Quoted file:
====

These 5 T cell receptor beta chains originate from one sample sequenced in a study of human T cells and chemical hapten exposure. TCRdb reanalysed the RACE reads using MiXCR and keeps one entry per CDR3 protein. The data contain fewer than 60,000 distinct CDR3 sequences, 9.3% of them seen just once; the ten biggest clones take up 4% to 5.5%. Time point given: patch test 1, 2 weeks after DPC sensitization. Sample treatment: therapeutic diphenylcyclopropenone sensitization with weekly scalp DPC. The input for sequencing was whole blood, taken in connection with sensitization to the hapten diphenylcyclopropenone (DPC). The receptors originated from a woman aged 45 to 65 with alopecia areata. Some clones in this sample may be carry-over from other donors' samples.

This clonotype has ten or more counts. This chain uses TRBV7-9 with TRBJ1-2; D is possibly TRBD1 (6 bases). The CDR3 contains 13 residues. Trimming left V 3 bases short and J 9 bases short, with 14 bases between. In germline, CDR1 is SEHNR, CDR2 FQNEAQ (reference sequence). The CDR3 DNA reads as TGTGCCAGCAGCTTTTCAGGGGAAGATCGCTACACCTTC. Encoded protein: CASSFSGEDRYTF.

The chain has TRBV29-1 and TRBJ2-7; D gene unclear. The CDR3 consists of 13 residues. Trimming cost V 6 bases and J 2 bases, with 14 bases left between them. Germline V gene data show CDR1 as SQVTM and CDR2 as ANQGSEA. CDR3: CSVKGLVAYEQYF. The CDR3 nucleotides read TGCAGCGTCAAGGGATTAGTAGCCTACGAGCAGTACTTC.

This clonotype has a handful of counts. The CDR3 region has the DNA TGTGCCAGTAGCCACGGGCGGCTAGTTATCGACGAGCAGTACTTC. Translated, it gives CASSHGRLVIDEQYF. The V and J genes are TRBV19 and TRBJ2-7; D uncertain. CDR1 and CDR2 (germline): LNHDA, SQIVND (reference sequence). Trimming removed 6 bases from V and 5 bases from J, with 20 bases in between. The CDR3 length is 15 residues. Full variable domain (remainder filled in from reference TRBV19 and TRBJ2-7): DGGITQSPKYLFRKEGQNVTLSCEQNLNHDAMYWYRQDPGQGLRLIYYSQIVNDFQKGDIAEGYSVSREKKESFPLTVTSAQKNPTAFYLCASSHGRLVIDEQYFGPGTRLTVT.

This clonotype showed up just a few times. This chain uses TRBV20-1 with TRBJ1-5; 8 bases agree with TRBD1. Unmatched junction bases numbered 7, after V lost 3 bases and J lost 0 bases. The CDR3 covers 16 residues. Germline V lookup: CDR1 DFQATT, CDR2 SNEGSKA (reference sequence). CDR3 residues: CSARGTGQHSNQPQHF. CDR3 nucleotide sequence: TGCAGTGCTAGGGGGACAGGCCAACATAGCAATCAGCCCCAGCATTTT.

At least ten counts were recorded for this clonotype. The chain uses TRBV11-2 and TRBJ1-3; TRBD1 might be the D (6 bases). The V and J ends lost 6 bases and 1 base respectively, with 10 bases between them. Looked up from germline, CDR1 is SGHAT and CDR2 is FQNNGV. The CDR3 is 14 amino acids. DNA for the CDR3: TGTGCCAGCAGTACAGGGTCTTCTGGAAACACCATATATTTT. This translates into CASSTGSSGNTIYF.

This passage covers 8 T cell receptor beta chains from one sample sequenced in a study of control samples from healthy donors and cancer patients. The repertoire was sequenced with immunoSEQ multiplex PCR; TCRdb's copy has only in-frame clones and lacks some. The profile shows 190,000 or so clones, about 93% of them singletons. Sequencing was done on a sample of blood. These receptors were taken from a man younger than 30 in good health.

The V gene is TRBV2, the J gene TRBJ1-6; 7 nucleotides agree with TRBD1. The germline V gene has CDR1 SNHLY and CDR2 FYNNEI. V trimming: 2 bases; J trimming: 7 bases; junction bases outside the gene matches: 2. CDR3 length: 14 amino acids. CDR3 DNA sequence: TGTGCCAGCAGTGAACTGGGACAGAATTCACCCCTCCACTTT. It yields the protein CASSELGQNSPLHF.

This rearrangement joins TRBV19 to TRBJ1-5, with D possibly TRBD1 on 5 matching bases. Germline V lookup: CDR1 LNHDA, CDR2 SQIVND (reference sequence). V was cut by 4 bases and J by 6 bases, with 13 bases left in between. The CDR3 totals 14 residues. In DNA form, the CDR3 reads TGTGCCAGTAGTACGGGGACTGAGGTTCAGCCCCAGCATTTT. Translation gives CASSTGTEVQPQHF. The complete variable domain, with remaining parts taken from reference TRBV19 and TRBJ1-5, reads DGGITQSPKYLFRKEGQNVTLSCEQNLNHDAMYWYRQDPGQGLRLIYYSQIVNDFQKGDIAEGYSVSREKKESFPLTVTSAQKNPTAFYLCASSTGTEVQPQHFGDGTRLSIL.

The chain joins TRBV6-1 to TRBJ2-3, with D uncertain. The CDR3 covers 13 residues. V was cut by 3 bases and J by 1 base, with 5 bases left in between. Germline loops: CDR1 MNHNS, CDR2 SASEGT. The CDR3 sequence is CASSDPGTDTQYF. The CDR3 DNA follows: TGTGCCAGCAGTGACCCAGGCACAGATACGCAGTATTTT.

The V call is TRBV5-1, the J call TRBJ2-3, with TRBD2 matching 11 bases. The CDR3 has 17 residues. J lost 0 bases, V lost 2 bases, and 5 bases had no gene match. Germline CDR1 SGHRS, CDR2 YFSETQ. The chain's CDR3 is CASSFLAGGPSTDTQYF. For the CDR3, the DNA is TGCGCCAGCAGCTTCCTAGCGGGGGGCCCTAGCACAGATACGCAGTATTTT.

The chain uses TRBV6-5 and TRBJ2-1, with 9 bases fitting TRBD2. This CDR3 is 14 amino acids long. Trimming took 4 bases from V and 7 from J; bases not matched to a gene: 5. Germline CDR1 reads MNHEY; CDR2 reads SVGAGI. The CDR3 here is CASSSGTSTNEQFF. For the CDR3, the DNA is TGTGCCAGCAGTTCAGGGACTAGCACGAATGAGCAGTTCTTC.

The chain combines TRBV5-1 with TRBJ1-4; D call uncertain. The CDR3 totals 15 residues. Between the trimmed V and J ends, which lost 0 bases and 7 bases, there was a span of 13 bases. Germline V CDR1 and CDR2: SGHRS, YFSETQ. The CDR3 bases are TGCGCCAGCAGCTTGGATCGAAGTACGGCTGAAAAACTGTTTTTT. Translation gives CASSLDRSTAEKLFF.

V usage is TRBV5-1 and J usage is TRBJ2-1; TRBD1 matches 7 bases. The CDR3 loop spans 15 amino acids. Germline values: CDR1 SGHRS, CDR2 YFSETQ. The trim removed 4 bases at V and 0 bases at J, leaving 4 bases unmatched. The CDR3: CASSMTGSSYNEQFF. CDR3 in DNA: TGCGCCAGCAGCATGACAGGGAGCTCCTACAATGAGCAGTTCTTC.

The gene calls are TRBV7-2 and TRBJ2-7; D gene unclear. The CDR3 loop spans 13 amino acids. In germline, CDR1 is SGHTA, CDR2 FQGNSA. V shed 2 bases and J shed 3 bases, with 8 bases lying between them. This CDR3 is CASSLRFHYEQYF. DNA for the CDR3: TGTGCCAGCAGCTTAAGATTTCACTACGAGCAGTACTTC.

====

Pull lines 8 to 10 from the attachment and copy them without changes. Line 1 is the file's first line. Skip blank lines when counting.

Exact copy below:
The V gene is TRBV2, the J gene TRBJ1-6; 7 nucleotides agree with TRBD1. The germline V gene has CDR1 SNHLY and CDR2 FYNNEI. V trimming: 2 bases; J trimming: 7 bases; junction bases outside the gene matches: 2. CDR3 length: 14 amino acids. CDR3 DNA sequence: TGTGCCAGCAGTGAACTGGGACAGAATTCACCCCTCCACTTT. It yields the protein CASSELGQNSPLHF.

This rearrangement joins TRBV19 to TRBJ1-5, with D possibly TRBD1 on 5 matching bases. Germline V lookup: CDR1 LNHDA, CDR2 SQIVND (reference sequence). V was cut by 4 bases and J by 6 bases, with 13 bases left in between. The CDR3 totals 14 residues. In DNA form, the CDR3 reads TGTGCCAGTAGTACGGGGACTGAGGTTCAGCCCCAGCATTTT. Translation gives CASSTGTEVQPQHF. The complete variable domain, with remaining parts taken from reference TRBV19 and TRBJ1-5, reads DGGITQSPKYLFRKEGQNVTLSCEQNLNHDAMYWYRQDPGQGLRLIYYSQIVNDFQKGDIAEGYSVSREKKESFPLTVTSAQKNPTAFYLCASSTGTEVQPQHFGDGTRLSIL.

The chain joins TRBV6-1 to TRBJ2-3, with D uncertain. The CDR3 covers 13 residues. V was cut by 3 bases and J by 1 base, with 5 bases left in between. Germline loops: CDR1 MNHNS, CDR2 SASEGT. The CDR3 sequence is CASSDPGTDTQYF. The CDR3 DNA follows: TGTGCCAGCAGTGACCCAGGCACAGATACGCAGTATTTT.